A fire is burning hotter every day in the state of Florida. This fire is much like that set by the former slave owners and their terrorist arm, the Ku Klux Klan, against the post-Civil War Reconstruction. Yesterday and today the racist arsonists seek to destroy any semblance of African-American political power.
Prior to the 2004 elections, Florida’s Gov. Jeb Bush attempted to reprise the so-called felons list which so effectively suppressed the Black vote in the 2000 election. Bush took active measures to keep the 2004 list in the shadows. His motivation in that regard became clear when media outlets petitioned the courts and the list was forced into the light. The names of more than 22,000 African-Americans appeared on the list of 47,763 alleged felons. Meanwhile, 61 Hispanics were listed.
For three decades beginning in the 1950’s Black Miamians were empowered through Charles R. Hadley’s Operation Big Vote. So revered is Hadley, a public park and public elementary school proudly bear his name. But the Charles R. Hadley of the Orlando area, the director of the Orange County Voters League, Ezzie Thomas, today stands accused of a crime in Bush’s Florida. Thomas’ activism and an unprecedented Black voter turnout was a major factor in the shocking political upset on Feb. 25, 2003 that made Buddy Dyer the first Democratic mayor of Orlando in history. Thomas helped Dyer be reelected on March 9, 2004.
Shortly after Dyer’s victories, agents of the Florida Department of Law Enforcement (FDLE) descended on the homes of elderly and infirmed Black absentee voters. Several of those interrogated reported later that agents hiked up pants legs or in some other manner displayed firearms. The FDLE message of intimidation hardly less subtle than a burning cross but Ezzie Thomas went back to work and again turned out large numbers of African-Americans on Nov. 2, 2004. Ezzie Thomas was taken into custody on March 11, 2005 and paraded through a phalanx of news camera to the jailhouse. To paraphrase the charge against Thomas, he believed Black people had the right to vote. It harkens back to Election Day in 1920. Then a white mob laid siege to the black town of Ocoee, not far from Orlando, after a Black man, allegedly carrying a weapon, demanded his right to vote. Ocoee was burned to the ground and half-a-dozen residents killed.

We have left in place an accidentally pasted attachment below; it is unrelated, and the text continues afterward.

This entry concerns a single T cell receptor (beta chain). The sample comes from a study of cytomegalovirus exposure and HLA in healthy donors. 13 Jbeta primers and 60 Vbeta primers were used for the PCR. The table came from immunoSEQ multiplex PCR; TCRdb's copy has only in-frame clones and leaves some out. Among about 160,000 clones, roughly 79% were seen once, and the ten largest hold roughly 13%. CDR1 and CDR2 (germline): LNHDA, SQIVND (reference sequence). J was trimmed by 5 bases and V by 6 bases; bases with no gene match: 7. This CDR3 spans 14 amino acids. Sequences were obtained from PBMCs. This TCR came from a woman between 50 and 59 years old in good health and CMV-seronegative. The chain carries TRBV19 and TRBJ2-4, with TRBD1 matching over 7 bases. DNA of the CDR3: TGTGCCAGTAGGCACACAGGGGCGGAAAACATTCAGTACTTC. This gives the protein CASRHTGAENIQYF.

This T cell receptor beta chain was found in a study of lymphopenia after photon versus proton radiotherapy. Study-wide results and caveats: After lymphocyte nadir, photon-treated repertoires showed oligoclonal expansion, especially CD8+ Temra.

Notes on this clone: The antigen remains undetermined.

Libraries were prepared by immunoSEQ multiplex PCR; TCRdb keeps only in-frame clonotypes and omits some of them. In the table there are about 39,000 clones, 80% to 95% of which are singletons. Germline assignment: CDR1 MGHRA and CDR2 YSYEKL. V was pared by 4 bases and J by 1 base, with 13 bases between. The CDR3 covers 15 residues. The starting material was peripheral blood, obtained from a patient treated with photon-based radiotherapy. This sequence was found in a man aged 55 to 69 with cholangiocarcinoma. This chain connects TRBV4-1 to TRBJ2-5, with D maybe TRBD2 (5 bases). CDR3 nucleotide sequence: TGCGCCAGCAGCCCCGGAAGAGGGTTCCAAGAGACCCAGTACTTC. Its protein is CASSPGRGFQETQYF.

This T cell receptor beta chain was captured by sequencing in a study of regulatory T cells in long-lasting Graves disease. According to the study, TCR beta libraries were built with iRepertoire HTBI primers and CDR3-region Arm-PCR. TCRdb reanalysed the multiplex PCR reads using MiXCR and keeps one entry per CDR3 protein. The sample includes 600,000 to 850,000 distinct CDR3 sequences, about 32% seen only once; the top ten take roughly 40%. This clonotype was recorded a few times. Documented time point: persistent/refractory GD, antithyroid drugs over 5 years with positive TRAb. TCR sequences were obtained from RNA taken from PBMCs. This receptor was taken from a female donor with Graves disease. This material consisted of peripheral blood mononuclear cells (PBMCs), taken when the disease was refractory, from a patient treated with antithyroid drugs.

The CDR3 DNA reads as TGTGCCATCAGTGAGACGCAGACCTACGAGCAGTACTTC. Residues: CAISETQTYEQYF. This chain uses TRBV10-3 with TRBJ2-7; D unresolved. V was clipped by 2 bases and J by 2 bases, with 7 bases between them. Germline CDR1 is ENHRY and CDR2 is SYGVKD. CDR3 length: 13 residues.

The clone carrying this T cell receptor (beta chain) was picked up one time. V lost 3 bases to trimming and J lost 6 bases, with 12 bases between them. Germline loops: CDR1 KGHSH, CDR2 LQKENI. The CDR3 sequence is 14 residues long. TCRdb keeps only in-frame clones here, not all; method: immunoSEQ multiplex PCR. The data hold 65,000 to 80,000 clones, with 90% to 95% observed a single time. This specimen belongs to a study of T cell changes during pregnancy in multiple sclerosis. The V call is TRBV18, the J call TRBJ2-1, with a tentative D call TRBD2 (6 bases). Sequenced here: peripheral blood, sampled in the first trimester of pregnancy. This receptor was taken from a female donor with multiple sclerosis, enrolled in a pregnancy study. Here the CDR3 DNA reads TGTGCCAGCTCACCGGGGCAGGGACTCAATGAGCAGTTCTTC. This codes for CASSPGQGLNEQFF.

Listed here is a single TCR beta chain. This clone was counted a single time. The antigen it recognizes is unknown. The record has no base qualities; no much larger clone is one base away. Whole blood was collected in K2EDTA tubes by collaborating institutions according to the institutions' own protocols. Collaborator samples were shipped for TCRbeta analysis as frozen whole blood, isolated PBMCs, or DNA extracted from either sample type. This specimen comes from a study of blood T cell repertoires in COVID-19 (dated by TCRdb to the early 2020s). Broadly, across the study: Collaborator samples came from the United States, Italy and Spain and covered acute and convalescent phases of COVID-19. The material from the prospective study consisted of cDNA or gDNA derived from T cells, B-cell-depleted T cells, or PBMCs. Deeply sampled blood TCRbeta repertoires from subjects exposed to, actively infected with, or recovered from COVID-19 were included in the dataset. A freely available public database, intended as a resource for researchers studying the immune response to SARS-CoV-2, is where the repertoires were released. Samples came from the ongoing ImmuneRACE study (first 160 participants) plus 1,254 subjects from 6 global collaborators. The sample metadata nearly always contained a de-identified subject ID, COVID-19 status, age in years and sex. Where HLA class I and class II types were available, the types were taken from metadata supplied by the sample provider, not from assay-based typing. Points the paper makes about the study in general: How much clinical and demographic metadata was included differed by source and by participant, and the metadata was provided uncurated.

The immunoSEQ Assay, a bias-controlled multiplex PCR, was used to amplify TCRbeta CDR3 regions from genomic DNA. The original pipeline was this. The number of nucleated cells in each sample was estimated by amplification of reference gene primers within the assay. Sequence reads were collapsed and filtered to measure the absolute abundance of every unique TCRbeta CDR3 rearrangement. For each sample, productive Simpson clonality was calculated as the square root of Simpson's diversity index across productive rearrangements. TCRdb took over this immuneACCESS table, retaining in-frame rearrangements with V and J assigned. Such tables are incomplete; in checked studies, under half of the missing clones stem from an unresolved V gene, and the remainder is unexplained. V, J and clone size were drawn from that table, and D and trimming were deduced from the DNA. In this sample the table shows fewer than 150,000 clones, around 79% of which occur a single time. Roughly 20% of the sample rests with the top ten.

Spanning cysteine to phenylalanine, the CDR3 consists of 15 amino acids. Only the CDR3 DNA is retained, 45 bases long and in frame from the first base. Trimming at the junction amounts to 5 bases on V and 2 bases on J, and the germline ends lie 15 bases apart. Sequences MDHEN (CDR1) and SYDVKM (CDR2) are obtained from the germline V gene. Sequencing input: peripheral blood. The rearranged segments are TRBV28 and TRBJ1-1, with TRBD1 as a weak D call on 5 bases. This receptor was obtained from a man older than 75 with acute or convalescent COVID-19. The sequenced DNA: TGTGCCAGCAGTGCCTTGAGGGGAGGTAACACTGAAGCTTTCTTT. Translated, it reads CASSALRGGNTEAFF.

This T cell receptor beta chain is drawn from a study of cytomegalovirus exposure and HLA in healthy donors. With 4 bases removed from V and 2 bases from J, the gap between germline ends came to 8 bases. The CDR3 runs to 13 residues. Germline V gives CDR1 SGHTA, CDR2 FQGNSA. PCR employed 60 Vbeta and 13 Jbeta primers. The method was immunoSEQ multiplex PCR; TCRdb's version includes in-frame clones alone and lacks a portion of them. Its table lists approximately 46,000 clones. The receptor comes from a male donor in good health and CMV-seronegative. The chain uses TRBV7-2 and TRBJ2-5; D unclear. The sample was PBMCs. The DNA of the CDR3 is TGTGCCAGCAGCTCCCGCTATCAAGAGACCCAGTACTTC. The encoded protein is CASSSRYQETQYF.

Back in Miami, the Internal Revenue Service is trying to settle another score with Black voters. The IRS, fresh off its attack on the NAACP, has opened an inquiry into the Friendship Missionary Baptist Church and its pastor, Rev. Gaston Smith. The IRS has the power to effectively burn down this Black church by revoking its tax exempt status. The church’s crime? Rev. Smith dared to receive presidential hopeful John Kerry at an October Sunday prior to the 2004 election. The persons who complained to the IRS? Their identities are protected by the IRS in the same manner that hoods once kept racist marauders anonymous.
PAUL A. MOORE lives in Miami Lakes, Florida. He can be reached at: firstname.lastname@example.org